Forget bitcoin, why it might be time for gold to shine

Bitcoin shaved off almost a third of its value overnight. Here’s why gold could be back on the table thanks to the crashing crypto price.

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Rising ASX share price represented by smug investor with gold dollar around neck.

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In the sea of red across cryptocurrencies including bitcoin, stocks and commodities, gold has been one of few assets standing tall this week.

The Bitcoin (CRYPTO: BTC) crash is making headlines today, with the leading cryptocurrency sliding as much as 30% to intraday lows of US$30,000 overnight. Cryptocurrencies across the board from Ethereum (CRYPTO: ETH) to meme-inspired Dogecoin (CRYPTO: DOGE) marked losses as steep as 50% amidst China’s hard stance on cryptocurrency and account liquidations.

While cryptocurrency might arguably the gold of the modern era, here’s why it might be time for gold to shine.

Why its time to take a second look at gold

Its been a rather uneventful year for gold up until this month.

Looking back, the yellow metal staged a record-breaking rally last year from pre-COVID levels of US$1,650 to US$2,075 for the first time on record. Coupled with a plummeting Australian dollar / US dollar which reached lows of less than 60 cents, ASX gold miners were raking in cash, quite literally.

After reaching its peak of US$2,075 by early August 2020, gold has struggled to find headway. But after bouncing off lows of US$1,680 in both March and April, there are a number of factors that could put the topic of gold back on the table.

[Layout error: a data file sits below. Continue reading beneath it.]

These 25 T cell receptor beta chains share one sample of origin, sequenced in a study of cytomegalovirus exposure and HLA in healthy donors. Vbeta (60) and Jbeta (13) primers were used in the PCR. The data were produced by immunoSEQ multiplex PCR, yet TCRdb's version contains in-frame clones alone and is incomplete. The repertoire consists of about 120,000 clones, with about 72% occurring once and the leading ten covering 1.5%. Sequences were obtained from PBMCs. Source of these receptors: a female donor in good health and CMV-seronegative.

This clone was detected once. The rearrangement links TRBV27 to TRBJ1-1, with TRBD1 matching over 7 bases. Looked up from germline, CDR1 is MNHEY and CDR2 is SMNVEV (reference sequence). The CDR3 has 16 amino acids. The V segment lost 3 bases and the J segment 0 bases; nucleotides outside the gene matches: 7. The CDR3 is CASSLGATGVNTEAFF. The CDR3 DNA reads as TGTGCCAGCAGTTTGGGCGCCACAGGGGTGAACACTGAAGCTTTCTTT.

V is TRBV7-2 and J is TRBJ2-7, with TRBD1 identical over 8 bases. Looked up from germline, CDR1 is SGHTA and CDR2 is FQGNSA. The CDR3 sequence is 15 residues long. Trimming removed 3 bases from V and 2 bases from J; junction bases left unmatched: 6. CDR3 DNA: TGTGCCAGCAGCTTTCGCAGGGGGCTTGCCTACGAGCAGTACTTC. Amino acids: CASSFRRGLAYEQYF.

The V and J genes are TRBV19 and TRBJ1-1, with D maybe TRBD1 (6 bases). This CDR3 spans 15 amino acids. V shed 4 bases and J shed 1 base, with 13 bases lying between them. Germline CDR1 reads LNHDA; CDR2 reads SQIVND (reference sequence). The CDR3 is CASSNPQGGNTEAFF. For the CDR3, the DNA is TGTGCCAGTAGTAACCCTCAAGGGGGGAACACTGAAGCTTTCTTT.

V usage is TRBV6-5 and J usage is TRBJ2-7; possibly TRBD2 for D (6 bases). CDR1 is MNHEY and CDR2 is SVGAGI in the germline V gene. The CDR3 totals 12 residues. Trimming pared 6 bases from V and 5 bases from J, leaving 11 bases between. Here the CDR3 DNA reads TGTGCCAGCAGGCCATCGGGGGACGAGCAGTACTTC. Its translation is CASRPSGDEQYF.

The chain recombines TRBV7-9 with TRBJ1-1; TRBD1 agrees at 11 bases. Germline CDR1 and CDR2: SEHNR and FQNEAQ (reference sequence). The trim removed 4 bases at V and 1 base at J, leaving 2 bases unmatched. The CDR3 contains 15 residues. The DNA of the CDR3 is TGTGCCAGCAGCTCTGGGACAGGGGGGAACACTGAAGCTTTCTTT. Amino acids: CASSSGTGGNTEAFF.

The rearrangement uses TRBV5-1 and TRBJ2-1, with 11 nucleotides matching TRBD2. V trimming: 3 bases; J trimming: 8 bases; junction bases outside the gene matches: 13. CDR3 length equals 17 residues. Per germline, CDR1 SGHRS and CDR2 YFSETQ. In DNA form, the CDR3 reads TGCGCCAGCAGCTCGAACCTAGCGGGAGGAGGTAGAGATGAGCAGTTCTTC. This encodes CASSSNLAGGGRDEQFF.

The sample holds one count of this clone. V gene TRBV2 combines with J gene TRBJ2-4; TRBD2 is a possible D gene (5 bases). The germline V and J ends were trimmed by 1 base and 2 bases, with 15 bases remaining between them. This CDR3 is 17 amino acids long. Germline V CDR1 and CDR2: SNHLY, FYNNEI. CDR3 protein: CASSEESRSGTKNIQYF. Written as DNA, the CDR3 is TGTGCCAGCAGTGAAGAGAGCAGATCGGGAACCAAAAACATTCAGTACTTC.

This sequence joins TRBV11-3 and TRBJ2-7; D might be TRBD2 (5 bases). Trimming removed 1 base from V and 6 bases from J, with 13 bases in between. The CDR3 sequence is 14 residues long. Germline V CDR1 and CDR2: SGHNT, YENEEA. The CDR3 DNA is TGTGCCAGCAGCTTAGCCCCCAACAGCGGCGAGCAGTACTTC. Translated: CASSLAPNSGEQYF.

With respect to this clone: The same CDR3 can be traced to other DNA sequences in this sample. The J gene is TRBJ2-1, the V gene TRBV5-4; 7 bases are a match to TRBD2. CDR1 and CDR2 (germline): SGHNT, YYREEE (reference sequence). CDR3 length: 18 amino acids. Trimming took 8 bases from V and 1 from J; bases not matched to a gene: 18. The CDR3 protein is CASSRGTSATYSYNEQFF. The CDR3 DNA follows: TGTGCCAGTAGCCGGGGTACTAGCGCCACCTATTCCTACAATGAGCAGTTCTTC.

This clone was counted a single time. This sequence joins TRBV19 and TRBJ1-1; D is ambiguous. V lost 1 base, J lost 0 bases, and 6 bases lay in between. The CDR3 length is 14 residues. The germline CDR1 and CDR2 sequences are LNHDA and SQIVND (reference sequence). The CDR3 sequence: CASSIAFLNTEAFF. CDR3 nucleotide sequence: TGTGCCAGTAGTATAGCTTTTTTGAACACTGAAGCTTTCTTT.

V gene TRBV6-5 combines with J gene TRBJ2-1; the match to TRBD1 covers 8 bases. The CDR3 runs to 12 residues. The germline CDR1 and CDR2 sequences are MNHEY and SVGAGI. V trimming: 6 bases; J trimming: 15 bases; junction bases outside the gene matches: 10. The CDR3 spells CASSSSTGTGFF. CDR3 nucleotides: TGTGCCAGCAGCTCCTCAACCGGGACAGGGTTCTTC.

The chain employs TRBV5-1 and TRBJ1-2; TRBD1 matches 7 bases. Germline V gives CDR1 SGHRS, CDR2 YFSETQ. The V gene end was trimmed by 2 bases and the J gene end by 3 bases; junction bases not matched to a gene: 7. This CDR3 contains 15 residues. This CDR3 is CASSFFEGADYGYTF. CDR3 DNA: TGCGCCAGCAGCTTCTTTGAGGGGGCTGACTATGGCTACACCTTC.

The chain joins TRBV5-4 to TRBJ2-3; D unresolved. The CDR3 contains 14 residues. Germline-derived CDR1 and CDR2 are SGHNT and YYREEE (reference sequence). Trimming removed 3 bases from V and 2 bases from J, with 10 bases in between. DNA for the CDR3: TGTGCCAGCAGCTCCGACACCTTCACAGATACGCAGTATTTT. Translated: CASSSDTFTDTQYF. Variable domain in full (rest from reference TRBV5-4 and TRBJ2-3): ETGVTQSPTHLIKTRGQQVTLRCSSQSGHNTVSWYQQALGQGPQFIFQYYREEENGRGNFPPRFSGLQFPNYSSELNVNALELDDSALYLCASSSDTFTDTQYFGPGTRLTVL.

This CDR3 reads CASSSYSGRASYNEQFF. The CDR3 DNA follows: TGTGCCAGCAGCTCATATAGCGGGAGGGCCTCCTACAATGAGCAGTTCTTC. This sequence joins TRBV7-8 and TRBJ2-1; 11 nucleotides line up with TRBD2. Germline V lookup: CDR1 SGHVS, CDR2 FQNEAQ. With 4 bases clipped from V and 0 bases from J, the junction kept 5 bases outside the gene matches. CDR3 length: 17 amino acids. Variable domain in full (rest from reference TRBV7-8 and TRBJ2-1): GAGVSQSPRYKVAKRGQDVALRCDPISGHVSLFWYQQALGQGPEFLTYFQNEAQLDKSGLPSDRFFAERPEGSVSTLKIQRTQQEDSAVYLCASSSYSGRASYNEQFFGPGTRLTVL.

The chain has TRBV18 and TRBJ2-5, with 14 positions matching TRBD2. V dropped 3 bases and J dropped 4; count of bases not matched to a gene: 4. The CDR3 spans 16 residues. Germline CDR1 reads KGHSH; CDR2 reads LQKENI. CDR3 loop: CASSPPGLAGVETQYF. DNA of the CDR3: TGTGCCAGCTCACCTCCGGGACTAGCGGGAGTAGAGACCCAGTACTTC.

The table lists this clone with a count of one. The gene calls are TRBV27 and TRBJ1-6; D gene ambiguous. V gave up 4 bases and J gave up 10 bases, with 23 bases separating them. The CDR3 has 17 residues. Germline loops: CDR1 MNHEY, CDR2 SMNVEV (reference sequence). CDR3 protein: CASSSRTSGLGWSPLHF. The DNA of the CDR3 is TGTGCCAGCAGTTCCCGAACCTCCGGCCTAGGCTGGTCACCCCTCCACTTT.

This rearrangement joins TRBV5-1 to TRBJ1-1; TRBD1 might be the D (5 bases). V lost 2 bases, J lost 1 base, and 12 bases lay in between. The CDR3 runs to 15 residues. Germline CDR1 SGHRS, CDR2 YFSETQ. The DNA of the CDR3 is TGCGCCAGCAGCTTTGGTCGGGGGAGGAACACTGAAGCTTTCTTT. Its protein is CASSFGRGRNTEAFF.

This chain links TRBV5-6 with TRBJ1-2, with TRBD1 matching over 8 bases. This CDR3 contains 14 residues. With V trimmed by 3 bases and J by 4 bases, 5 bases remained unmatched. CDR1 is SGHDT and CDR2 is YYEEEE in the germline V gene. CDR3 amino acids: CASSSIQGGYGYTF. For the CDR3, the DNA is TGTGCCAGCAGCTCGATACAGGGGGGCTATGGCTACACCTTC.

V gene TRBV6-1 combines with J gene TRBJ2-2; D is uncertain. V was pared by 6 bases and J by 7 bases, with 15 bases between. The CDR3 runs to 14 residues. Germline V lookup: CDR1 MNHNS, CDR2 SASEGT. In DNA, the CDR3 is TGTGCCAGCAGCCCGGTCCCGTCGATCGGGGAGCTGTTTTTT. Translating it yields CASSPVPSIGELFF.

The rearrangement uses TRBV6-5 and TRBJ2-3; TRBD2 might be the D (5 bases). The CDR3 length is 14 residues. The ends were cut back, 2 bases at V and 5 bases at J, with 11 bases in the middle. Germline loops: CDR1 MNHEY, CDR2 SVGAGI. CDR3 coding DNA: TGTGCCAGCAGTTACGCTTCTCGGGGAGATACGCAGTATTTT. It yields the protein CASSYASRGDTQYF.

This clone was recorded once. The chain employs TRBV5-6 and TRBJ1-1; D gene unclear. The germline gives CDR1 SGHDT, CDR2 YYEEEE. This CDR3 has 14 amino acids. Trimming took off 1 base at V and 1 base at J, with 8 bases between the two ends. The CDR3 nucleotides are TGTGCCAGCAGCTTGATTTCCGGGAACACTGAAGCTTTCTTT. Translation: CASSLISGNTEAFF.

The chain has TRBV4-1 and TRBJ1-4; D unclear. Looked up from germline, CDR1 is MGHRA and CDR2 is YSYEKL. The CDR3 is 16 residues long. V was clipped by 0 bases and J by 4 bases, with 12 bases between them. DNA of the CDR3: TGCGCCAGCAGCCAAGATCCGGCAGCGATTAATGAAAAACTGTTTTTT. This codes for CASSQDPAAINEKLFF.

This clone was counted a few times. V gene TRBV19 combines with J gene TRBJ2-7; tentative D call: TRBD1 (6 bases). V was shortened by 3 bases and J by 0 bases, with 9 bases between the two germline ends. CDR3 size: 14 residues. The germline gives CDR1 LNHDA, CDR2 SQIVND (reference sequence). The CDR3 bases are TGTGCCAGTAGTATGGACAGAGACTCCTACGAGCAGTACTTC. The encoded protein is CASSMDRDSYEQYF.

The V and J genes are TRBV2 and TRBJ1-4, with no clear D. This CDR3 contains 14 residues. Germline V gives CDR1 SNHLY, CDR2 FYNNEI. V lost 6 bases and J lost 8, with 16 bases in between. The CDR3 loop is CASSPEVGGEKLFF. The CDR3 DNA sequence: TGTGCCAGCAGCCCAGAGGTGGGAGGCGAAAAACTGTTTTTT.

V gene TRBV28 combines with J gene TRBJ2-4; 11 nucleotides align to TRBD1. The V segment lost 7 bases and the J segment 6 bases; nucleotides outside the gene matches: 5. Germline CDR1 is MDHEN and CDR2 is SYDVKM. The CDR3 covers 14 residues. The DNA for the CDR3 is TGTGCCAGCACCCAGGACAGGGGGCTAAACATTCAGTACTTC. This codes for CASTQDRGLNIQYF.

Dumping Bitcoin for gold

Analysts at J.P. Morgan Chase have reported that large institutional investors are dumping Bitcoin in favour of gold. The investment bank pointed that the sudden crash in Bitcoin has coincided with new inflows into the yellow metal.

JP Morgan cited open interest data in Bitcoin futures contracts, saying:

The Bitcoin flow picture continues to deteriorate and is pointing to continued retrenchment by institutional investors. Over the past month, bitcoin futures markets experienced their steepest and more sustained liquidation since the Bitcoin ascent started last October.

Rising inflation vs. rising yields

Rising inflation erodes the purchasing power of fiat money. Gold is commonly viewed as an inflation hedge, as its price tends to rise when the cost of living increases. More recently, the US recorded a surge in inflation to 4.2% in April compared to a year ago. The expectation that higher inflation is here to stay, could be a driving factor behind the renewed interest in gold.

However, working against rising inflation could be higher yields. Since gold doesn’t pay any dividends, higher yields typically push the gold price lower. Coinciding with gold’s selloff between August 2020 and April 2021, US 10-year treasury yields more than tripled from 0.50% to a high of 1.76%. On Wednesday, treasury yields once again edged 2.50% higher to 1.68%.

Despite treasury yields ticking higher overnight, gold has marked a sixth session of strong gains, from US$1,815 last Thursday to US$1,870 at the time of writing.

Foolish takeaway

The ASX is home to some of the world’s largest and lowest-cost gold producers including Evolution Mining Ltd (ASX: EVN)Northern Star Resources Ltd (ASX: NST) and Newcrest Mining Ltd (ASX: NCM).

While Bitcoin might continue to behave in a whipsaw like action, gold has steadily made its way back up to a 5-month high this week.

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Kerry Sun has no position in any of the stocks mentioned. The Motley Fool Australia's parent company Motley Fool Holdings Inc. owns shares of and recommends Bitcoin. The Motley Fool Australia has no position in any of the stocks mentioned. The Motley Fool has a disclosure policy. This article contains general investment advice only (under AFSL 400691). Authorised by Bruce Jackson.

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